Judges from the GCSAA scholarship committee select winners to receive scholarships and the first place entry may be published or excerpted in the association's official publication, GCM.
The Environmental Institute for Golf is the philanthropic organization of GCSAA and is a collaborative effort of the environmental and golf communities, dedicated to strengthening the compatibility of golf with the natural environment. The Institute concentrates on delivering programs and services involving research, education and outreach that communicate the best management practices of environmental stewardship on the golf course. For more on The Institute, visit www.eifg.org.
GCSAA is a leading golf organization and has as its focus golf course management. Since 1926, GCSAA has been the top professional association for the men and women who manage golf courses in the United States and worldwide. From its headquarters in Lawrence, Kan., the association provides education, information and representation to more than 21,000 members in more than 72 countries. GCSAA’s mission is to serve its members, advance their profession and enhance the enjoyment, growth and vitality of the game of golf. Visit GCSAA at www.gcsaa.org.
For more information contact:
Mischia Wright, GCSAA senior manager, development, at 785-832-4445 or firstname.lastname@example.org
April 15 , 2008
The 10th annual U of A Turf Classic raises money for scholarships, research
Pictured: From left are head football coach Bobby Petrino, women's head golf coach Shauna Estes, extension turf specialist Aaron Patton, women's assistant coach Mike Adams, associate professor Doug Karcher and professor Mike Richardson.
February 21, 2008
At the 2008 Galaxy Extension conference in Little Rock, Dr. Mike Richardson was recognized as the 2007 researcher of the year by the Arkansas Association of Cooperative Extension Specialists.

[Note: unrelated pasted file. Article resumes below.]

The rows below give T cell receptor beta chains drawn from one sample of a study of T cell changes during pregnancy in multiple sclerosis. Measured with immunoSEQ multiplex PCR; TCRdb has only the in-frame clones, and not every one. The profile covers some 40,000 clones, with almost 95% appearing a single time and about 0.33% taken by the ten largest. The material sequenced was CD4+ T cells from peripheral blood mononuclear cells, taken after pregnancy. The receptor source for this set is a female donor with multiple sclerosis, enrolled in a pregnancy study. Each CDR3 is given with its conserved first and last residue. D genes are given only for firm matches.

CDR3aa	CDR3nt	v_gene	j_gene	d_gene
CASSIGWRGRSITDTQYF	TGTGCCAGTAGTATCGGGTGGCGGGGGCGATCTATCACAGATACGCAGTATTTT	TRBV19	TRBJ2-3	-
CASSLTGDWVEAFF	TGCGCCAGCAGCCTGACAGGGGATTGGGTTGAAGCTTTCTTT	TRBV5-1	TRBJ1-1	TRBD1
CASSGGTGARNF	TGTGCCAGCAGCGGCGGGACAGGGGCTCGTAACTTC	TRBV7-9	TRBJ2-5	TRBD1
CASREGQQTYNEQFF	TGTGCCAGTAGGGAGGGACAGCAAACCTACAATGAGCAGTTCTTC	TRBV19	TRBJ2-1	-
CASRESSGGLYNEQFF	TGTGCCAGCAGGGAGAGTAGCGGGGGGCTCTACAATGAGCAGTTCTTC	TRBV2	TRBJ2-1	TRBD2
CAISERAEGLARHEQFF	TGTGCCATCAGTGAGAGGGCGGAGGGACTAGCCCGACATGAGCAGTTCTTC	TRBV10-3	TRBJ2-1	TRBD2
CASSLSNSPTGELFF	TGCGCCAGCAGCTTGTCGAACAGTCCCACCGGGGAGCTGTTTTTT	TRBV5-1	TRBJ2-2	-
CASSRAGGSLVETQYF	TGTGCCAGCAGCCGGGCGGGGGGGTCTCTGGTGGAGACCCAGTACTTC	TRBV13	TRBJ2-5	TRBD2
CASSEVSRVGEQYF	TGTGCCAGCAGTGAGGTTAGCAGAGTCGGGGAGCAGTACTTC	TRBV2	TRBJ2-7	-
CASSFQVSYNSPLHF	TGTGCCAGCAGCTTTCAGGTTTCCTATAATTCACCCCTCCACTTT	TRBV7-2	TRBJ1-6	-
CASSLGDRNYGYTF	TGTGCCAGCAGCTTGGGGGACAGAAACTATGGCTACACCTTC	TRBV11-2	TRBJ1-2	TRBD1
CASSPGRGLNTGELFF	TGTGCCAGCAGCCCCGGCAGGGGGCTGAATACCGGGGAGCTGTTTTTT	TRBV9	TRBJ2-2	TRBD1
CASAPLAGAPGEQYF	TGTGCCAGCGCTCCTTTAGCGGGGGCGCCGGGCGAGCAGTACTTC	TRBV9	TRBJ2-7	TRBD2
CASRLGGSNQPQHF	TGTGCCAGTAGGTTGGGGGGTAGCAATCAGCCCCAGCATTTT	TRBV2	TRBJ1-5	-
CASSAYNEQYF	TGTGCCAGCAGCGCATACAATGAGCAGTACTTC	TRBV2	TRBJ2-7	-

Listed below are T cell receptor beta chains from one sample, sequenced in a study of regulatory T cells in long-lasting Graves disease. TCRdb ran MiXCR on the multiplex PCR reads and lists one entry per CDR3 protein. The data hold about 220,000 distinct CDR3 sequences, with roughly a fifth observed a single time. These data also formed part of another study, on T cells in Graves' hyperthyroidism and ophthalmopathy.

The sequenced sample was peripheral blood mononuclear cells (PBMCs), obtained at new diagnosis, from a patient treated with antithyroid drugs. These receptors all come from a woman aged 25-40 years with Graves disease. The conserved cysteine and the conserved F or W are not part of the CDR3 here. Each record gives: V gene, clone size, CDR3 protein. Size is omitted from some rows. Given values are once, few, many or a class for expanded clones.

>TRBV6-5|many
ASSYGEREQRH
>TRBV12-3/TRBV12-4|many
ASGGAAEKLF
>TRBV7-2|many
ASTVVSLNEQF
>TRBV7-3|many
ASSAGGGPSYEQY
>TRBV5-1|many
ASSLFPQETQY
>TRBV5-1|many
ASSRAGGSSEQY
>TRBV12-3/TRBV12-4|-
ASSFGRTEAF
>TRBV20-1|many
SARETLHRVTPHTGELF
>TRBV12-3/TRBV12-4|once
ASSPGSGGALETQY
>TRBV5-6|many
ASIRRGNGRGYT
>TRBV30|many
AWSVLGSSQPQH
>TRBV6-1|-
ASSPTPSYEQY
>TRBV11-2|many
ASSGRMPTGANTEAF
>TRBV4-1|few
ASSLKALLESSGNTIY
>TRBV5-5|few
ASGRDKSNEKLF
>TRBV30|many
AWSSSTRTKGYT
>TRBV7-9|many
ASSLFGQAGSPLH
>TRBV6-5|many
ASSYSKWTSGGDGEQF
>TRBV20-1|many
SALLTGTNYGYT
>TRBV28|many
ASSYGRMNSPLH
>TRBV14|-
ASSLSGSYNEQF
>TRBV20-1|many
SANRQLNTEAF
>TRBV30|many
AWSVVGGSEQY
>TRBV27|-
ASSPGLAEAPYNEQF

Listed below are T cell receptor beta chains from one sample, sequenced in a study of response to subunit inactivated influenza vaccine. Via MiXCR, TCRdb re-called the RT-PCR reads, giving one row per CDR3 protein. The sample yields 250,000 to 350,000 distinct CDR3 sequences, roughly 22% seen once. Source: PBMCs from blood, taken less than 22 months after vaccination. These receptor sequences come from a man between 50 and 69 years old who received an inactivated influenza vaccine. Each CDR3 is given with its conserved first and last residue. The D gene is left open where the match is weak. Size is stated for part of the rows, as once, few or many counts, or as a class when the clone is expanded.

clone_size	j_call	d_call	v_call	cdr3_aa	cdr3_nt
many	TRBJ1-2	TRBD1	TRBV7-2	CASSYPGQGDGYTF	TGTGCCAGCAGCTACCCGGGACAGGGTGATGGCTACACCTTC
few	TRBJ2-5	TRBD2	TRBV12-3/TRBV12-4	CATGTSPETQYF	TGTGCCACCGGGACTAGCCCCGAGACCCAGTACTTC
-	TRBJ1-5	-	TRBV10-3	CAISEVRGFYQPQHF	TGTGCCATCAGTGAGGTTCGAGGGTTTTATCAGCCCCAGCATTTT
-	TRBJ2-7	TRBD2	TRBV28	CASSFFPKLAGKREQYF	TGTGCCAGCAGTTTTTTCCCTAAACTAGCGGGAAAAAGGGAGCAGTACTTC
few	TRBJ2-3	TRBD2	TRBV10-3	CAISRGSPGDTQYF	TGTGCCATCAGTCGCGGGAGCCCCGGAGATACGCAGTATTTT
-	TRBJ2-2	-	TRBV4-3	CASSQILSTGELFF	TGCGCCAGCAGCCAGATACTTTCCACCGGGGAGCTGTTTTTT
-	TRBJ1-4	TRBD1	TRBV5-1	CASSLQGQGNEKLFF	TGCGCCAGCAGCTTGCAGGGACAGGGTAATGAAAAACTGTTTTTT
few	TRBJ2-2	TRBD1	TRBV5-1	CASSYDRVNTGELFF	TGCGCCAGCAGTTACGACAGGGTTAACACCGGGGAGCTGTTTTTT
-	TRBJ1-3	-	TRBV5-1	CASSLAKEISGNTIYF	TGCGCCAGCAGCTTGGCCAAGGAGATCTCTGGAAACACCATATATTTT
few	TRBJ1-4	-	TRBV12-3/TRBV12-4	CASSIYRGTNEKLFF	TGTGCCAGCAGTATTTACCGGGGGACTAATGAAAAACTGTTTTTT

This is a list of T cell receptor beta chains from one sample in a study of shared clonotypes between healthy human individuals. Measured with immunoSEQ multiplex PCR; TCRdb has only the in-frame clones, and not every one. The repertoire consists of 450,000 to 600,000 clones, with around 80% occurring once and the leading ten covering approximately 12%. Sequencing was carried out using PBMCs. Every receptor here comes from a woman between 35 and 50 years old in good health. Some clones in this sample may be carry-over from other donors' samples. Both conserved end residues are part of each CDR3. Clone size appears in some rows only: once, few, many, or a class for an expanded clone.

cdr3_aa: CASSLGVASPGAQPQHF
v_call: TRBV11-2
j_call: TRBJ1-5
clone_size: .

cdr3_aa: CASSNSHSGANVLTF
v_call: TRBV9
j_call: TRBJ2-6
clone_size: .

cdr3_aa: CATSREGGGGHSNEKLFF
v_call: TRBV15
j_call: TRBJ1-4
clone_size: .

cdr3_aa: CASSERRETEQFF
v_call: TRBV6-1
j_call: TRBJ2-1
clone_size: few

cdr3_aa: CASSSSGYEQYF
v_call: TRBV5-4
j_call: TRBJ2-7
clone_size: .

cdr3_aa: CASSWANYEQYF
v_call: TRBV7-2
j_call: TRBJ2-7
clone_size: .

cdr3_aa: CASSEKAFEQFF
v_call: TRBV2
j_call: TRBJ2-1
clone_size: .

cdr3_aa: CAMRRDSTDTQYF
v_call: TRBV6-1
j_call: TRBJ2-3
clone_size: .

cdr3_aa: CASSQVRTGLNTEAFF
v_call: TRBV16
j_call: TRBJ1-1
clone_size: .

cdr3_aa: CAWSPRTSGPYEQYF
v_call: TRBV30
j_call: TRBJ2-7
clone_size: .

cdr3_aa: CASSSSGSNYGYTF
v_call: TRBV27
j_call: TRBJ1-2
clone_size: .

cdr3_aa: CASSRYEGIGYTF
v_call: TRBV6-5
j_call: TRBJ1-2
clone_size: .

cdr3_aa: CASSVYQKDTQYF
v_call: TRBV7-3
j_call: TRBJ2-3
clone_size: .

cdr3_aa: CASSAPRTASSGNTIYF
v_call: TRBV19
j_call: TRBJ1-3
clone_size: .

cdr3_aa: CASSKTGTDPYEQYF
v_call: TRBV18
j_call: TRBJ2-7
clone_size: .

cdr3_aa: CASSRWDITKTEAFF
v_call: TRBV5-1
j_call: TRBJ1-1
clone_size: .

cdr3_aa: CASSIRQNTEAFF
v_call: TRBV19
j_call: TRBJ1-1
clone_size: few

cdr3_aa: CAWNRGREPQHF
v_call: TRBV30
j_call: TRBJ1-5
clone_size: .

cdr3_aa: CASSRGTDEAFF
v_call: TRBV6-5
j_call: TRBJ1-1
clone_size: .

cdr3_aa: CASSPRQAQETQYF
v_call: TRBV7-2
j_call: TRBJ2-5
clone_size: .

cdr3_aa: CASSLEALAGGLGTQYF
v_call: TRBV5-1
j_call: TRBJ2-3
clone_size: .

Dr. Mike Richardson was nominated for his work on seeded bermudagrass establishment and for the service to extension that he has provided since arriving in Arkansas.
Aaron Patton, Turfgrass Extension Specialist, receives national turfgrass award. Read the full article .
August 3 , 2007
Sowing Green: Field day highlights turfgrass research, extension programs. Read the full article .
June 23, 2007
Turf farms growing business in state: Arkansas' 58 sod growers cultivate nearly 9,000 acres, up to $30 million. Read the full article from the Arkansas Democrat Gazette.
April 24, 2007
UA Turf Classic raises money for scholarships, research
Funds for turfgrass research and five partially funded scholarships for students studying horticulture at the University of Arkansas were raised Monday afternoon on the firm-and-fast track at Stonebridge Meadows Golf Club.
In its eighth year, the University of Arkansas Golf and Sports Turf Classic golf tournament raised close to $ 10, 000 for research and undergraduate scholarships, said Marilyn McCord of the UA Department of Horticulture.
The turf-grass industry — including seed and equipment companies, golfcourse superintendents and turf-grass and agriculture advocacy groups — was the primary patron of the event. Fifteen alumni of the horticulture department also participated in the tournament, McCord said.
Close to 30 students are part of the turf-grass management program in the department of horticulture, said Aaron Patton, and assistant professor and extension turfgrass specialist. The horticulture department is under the umbrella of the Dale Bumpers College of Agriculture, Food & Life Sciences.